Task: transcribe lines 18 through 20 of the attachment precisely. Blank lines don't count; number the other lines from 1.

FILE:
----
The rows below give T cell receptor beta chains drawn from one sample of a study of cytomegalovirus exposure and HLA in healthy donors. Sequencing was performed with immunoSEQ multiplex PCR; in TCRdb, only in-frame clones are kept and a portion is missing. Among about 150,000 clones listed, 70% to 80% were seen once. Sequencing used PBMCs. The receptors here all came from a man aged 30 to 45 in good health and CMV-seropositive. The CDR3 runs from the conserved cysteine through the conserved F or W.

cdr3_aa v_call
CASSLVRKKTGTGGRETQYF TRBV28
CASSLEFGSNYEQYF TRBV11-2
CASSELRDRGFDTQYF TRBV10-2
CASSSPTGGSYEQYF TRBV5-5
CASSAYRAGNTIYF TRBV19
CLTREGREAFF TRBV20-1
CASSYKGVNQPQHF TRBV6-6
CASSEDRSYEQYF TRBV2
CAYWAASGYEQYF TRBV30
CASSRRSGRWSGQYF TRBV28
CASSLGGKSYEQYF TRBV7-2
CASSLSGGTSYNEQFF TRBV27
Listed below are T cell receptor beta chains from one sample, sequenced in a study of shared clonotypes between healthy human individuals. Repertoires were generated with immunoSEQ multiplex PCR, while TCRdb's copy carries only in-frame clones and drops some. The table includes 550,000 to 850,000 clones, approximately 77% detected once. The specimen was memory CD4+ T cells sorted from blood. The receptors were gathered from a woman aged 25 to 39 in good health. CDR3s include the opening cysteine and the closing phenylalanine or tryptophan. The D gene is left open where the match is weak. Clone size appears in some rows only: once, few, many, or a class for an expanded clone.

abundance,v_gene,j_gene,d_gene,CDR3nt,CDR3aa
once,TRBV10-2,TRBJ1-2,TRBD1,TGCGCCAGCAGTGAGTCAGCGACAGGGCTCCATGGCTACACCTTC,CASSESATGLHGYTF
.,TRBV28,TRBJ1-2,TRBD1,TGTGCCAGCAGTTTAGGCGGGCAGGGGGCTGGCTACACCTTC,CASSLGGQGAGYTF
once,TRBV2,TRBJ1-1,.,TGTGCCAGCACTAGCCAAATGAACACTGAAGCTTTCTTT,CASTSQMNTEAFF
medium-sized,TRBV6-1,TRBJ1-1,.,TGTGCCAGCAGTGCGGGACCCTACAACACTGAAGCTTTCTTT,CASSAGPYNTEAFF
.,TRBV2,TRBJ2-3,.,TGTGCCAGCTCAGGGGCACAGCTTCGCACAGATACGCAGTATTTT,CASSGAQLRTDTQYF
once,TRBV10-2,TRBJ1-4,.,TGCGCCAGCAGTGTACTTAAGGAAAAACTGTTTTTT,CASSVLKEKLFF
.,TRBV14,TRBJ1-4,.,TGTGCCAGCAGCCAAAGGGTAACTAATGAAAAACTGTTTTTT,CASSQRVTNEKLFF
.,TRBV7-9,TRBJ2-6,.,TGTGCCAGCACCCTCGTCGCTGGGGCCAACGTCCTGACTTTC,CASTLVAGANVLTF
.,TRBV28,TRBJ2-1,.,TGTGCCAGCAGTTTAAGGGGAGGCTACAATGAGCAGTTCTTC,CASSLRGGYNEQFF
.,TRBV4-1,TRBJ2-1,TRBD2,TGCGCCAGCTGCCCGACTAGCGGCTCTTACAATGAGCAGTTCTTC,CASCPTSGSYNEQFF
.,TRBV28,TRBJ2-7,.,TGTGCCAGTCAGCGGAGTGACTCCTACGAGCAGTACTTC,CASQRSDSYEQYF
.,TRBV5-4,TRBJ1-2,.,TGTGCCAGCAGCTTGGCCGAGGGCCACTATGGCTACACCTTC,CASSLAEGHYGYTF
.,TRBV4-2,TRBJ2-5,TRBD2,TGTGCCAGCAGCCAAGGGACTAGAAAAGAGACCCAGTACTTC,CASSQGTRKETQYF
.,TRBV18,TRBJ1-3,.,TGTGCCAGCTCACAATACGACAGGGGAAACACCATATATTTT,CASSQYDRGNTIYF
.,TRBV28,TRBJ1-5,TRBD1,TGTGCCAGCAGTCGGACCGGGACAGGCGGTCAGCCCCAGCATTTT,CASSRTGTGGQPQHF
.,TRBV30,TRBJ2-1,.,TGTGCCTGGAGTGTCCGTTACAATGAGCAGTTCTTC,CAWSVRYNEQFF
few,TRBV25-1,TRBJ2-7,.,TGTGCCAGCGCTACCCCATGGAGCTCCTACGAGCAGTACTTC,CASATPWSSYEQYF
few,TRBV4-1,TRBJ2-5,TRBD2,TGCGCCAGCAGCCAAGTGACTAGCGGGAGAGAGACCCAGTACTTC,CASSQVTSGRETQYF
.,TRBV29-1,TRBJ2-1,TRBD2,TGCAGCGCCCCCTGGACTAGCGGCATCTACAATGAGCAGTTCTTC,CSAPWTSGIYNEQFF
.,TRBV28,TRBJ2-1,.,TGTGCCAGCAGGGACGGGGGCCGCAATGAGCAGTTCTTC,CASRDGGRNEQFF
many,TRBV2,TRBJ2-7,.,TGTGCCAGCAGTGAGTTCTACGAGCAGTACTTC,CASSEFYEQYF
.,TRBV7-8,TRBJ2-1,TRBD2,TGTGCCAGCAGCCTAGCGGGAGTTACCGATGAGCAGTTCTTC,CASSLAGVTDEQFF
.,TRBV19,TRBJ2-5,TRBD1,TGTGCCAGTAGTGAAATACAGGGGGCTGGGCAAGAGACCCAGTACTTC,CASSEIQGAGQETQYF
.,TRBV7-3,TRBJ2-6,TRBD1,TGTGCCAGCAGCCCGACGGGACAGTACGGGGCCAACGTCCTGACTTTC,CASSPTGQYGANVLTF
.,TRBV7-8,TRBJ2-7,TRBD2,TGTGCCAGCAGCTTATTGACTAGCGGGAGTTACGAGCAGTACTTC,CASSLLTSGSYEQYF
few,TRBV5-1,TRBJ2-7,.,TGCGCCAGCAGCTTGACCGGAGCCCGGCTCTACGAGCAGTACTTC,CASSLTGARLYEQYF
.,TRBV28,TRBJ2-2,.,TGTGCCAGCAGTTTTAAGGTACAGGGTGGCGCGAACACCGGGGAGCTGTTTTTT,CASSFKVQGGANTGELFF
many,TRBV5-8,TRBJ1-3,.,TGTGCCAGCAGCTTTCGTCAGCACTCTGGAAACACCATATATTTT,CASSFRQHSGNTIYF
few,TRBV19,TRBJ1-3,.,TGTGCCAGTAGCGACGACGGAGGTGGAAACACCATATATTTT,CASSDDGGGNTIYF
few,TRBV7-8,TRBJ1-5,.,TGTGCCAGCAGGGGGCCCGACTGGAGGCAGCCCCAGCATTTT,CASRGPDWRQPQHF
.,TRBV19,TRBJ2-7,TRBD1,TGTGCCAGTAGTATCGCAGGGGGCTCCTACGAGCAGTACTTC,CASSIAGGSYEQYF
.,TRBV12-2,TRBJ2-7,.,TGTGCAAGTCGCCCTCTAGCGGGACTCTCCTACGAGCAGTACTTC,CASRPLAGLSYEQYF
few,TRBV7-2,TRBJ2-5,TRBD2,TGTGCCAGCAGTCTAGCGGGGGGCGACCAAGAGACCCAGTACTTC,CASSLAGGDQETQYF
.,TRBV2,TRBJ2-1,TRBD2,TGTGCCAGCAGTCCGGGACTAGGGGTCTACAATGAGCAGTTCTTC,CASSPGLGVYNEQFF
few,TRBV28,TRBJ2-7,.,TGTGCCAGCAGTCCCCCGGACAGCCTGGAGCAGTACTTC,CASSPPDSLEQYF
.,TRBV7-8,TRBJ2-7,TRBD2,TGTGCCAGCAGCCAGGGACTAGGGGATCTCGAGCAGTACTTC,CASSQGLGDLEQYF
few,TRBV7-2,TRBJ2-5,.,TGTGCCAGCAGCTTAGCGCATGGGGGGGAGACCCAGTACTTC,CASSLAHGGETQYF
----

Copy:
.,TRBV28,TRBJ1-2,TRBD1,TGTGCCAGCAGTTTAGGCGGGCAGGGGGCTGGCTACACCTTC,CASSLGGQGAGYTF
once,TRBV2,TRBJ1-1,.,TGTGCCAGCACTAGCCAAATGAACACTGAAGCTTTCTTT,CASTSQMNTEAFF
medium-sized,TRBV6-1,TRBJ1-1,.,TGTGCCAGCAGTGCGGGACCCTACAACACTGAAGCTTTCTTT,CASSAGPYNTEAFF